America’s largest corporations will spend $50 billion this year with minority-owned companies. Should matchmakers linking big buyers and small suppliers expect sure-fire profits? Only if they have the right business model.
July brought the shutdown of a promising four-month-old start-up, M-xchange.com Inc. the online trade exchange company facilitating minority supplier relationships for Fortune 500 companies. Because retired General Motors vice president, Roy Roberts, 61, was cofounder, M-xchange made news. (See “Roberts Shifts From GM to Dotcom,” June 2000).
The closure notice on M-xchange’s Website gave this explanation, later deleted: “The ability to charge transaction fees for Web-based commercial exchanges has declined, rendering it difficult for M-xchange to achieve profitability in an adequate time frame using its business model. Additionally, the willingness of the capital markets to finance business-to-business [firms] has also declined dramatically.”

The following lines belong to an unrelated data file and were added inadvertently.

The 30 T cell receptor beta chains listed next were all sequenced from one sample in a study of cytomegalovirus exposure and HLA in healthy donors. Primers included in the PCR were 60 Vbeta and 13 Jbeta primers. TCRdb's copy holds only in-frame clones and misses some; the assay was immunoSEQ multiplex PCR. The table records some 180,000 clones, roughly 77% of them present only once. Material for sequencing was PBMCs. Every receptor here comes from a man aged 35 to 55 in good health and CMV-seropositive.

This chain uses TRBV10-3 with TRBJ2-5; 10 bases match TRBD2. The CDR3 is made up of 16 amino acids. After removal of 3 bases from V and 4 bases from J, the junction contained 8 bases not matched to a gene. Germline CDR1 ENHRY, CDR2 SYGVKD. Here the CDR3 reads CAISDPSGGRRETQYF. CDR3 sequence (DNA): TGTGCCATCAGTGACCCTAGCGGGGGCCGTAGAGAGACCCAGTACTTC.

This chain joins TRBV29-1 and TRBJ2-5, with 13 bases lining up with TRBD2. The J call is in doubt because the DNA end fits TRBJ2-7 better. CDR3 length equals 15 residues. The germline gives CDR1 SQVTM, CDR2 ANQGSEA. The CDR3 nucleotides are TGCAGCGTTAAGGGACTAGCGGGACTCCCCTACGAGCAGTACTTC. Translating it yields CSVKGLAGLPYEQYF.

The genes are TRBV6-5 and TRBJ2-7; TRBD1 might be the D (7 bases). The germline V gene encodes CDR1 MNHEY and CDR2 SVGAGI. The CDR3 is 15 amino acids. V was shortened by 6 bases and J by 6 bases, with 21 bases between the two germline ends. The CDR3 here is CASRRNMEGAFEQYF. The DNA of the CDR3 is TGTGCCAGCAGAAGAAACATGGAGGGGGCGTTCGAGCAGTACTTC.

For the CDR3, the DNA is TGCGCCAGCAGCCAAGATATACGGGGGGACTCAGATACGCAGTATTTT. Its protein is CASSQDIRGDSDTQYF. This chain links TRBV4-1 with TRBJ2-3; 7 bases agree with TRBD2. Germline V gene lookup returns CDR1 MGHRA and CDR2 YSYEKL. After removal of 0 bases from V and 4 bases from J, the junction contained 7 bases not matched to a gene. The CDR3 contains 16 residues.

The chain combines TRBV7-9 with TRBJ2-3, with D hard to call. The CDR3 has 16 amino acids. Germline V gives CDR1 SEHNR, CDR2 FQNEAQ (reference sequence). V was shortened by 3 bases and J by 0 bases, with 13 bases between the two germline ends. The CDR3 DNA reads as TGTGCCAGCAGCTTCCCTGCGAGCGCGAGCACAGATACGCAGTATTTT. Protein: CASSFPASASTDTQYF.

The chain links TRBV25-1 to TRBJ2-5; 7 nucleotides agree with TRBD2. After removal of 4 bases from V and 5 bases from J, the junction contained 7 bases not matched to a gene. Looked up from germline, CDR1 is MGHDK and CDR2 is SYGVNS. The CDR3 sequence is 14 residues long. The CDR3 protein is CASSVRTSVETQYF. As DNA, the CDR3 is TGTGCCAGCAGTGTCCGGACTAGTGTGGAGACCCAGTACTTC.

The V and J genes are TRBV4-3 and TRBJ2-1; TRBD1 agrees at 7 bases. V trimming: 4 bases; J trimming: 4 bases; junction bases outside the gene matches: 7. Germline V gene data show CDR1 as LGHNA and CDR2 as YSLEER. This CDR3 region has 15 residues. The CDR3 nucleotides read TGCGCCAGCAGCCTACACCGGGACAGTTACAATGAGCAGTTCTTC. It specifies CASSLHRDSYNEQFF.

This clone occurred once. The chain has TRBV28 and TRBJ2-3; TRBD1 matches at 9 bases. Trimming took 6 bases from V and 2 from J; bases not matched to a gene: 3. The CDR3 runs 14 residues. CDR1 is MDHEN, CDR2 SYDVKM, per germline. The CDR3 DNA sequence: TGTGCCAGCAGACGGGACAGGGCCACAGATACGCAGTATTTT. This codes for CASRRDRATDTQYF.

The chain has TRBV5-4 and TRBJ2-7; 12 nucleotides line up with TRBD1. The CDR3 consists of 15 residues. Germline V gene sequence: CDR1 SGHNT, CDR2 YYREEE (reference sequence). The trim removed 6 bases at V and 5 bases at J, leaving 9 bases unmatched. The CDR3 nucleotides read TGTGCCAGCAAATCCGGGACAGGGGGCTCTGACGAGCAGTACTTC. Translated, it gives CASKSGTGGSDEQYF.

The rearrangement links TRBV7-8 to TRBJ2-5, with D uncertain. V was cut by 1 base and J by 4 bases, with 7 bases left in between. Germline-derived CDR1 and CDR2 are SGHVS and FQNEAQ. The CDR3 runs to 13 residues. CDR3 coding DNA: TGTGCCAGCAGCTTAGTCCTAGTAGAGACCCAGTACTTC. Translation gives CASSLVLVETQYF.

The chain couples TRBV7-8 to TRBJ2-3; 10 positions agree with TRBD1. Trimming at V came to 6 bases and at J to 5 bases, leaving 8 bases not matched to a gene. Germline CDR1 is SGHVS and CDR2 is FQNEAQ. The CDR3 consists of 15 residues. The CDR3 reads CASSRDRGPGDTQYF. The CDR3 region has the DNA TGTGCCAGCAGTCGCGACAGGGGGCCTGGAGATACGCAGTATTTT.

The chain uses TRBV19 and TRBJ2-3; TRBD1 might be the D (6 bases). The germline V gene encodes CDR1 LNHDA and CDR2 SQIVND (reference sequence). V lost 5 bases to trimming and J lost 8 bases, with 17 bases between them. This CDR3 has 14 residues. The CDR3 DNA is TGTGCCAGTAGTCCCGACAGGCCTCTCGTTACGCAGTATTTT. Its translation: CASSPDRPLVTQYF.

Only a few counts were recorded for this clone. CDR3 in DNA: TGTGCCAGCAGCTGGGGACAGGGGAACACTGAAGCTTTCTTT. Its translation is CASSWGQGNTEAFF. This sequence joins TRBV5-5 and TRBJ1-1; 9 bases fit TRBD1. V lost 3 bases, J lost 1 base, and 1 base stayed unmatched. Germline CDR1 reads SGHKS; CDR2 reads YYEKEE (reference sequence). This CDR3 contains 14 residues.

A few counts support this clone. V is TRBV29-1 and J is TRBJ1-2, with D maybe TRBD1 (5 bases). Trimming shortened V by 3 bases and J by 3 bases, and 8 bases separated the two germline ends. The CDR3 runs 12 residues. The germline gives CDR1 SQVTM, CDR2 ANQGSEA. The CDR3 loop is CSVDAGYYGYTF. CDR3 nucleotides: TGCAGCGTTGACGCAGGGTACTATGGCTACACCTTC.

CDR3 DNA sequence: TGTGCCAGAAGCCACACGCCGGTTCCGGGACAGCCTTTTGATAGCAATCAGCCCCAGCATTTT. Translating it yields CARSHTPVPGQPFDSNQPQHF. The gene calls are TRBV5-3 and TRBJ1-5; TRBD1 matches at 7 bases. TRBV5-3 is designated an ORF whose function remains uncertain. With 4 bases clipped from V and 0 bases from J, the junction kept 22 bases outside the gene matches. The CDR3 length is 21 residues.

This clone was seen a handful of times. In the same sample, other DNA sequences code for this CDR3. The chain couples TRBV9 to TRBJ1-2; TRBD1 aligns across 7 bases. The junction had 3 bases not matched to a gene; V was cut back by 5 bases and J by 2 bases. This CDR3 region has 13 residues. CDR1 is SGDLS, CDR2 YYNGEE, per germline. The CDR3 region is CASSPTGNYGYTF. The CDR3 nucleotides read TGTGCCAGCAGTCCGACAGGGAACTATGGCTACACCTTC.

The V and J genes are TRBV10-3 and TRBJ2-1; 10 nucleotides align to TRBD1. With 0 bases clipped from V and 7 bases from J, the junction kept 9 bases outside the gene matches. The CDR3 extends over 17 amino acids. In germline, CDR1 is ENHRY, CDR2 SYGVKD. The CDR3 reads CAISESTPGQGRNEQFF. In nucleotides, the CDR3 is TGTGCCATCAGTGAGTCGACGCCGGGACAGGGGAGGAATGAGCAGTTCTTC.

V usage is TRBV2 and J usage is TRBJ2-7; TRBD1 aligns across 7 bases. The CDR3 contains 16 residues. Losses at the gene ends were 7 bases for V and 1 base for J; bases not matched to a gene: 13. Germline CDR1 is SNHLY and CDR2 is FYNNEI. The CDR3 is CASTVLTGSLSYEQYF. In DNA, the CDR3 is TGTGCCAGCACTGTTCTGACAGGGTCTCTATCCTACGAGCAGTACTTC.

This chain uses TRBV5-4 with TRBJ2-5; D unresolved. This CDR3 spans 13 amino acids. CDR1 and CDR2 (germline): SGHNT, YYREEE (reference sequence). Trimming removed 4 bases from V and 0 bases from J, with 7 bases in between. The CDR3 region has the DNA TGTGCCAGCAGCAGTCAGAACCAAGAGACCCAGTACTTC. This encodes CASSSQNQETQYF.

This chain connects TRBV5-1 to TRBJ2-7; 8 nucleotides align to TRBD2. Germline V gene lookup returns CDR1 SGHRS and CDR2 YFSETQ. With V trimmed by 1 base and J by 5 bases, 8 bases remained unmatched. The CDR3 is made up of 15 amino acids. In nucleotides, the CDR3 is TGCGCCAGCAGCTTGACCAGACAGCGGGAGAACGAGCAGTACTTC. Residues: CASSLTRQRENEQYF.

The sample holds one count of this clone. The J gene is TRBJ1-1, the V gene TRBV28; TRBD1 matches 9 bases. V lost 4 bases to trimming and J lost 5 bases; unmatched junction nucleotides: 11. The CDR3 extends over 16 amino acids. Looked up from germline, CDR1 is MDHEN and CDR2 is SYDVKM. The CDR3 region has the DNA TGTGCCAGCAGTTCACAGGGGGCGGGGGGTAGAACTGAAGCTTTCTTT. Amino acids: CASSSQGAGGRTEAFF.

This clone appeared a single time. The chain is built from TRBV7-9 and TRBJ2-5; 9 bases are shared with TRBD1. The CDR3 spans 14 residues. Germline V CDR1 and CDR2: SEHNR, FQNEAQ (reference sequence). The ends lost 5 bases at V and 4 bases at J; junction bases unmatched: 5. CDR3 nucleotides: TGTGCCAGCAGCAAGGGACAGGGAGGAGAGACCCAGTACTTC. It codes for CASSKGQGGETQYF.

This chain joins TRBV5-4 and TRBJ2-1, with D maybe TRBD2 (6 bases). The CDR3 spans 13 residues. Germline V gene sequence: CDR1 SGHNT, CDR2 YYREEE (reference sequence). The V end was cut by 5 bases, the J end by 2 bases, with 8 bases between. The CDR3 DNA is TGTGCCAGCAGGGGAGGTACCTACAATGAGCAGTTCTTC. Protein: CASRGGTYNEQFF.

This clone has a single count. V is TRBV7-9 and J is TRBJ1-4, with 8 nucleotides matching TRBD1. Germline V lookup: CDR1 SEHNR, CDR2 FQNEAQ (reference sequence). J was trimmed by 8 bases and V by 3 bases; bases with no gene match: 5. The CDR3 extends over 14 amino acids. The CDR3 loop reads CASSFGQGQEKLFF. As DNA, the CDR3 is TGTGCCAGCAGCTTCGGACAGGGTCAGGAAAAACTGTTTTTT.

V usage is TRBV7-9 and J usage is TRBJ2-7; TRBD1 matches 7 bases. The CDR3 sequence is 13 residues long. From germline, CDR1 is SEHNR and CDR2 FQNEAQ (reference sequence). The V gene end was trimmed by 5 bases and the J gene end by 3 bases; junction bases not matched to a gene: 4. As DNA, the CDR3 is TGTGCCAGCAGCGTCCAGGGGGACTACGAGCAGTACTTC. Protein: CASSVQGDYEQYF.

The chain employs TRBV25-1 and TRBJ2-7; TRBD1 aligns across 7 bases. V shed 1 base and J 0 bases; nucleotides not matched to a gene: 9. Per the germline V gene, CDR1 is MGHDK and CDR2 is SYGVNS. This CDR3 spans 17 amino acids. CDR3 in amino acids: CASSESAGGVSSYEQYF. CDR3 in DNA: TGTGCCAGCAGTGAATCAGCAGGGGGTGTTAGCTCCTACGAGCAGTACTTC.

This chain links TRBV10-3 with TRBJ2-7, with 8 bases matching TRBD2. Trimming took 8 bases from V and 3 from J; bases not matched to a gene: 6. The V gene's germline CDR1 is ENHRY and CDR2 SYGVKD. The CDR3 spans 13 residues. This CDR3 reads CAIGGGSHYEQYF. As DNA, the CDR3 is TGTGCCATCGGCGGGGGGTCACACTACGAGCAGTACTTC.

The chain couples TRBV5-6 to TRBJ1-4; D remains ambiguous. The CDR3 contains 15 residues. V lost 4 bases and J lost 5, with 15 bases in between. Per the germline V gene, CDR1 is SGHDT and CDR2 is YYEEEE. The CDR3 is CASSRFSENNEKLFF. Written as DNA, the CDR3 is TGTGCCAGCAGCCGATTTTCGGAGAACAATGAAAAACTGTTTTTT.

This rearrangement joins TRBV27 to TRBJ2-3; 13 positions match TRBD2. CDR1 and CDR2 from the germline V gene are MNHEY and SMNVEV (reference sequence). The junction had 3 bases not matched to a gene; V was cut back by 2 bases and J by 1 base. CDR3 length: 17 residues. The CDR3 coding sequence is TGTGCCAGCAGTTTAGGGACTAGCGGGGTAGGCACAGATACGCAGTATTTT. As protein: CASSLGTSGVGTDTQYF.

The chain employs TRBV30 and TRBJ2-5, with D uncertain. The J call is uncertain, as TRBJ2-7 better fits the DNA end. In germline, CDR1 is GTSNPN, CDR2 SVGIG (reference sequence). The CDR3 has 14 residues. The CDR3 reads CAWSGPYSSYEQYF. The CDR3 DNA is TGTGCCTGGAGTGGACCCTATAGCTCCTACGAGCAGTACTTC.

As a middleman, M-xchange collected a 1% to 2.5% finders fee from buyers who used the site to close a deal.
Given e-commerce, the real snag for suppliers is the ability to perform contracts. “As corporate America decreases its supplier base, minority businesses need to make sure they can indeed, service those larger corporations,” says Adele Johnson, president, Virginia Regional Minority Supplier Development Council. “How to build capacity? Strategic Partnerships,” says Johnson.